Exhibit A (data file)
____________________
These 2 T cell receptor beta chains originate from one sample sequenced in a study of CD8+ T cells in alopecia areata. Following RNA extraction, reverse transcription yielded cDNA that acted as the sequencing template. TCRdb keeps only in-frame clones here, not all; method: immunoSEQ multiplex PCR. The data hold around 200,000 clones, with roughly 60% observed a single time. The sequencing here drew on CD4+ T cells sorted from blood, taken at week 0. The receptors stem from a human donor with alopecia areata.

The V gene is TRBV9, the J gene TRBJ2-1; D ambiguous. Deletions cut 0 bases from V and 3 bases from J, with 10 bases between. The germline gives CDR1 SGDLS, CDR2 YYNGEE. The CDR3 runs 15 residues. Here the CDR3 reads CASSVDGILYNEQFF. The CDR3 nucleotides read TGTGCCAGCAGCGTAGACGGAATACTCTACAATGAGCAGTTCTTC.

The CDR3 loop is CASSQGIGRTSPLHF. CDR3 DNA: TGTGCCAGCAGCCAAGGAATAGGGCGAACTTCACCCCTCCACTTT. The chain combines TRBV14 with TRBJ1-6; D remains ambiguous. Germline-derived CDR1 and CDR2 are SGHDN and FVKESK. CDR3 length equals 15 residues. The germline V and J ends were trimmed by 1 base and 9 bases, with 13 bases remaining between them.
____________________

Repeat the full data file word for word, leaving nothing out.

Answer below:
These 2 T cell receptor beta chains originate from one sample sequenced in a study of CD8+ T cells in alopecia areata. Following RNA extraction, reverse transcription yielded cDNA that acted as the sequencing template. TCRdb keeps only in-frame clones here, not all; method: immunoSEQ multiplex PCR. The data hold around 200,000 clones, with roughly 60% observed a single time. The sequencing here drew on CD4+ T cells sorted from blood, taken at week 0. The receptors stem from a human donor with alopecia areata.

The V gene is TRBV9, the J gene TRBJ2-1; D ambiguous. Deletions cut 0 bases from V and 3 bases from J, with 10 bases between. The germline gives CDR1 SGDLS, CDR2 YYNGEE. The CDR3 runs 15 residues. Here the CDR3 reads CASSVDGILYNEQFF. The CDR3 nucleotides read TGTGCCAGCAGCGTAGACGGAATACTCTACAATGAGCAGTTCTTC.

The CDR3 loop is CASSQGIGRTSPLHF. CDR3 DNA: TGTGCCAGCAGCCAAGGAATAGGGCGAACTTCACCCCTCCACTTT. The chain combines TRBV14 with TRBJ1-6; D remains ambiguous. Germline-derived CDR1 and CDR2 are SGHDN and FVKESK. CDR3 length equals 15 residues. The germline V and J ends were trimmed by 1 base and 9 bases, with 13 bases remaining between them.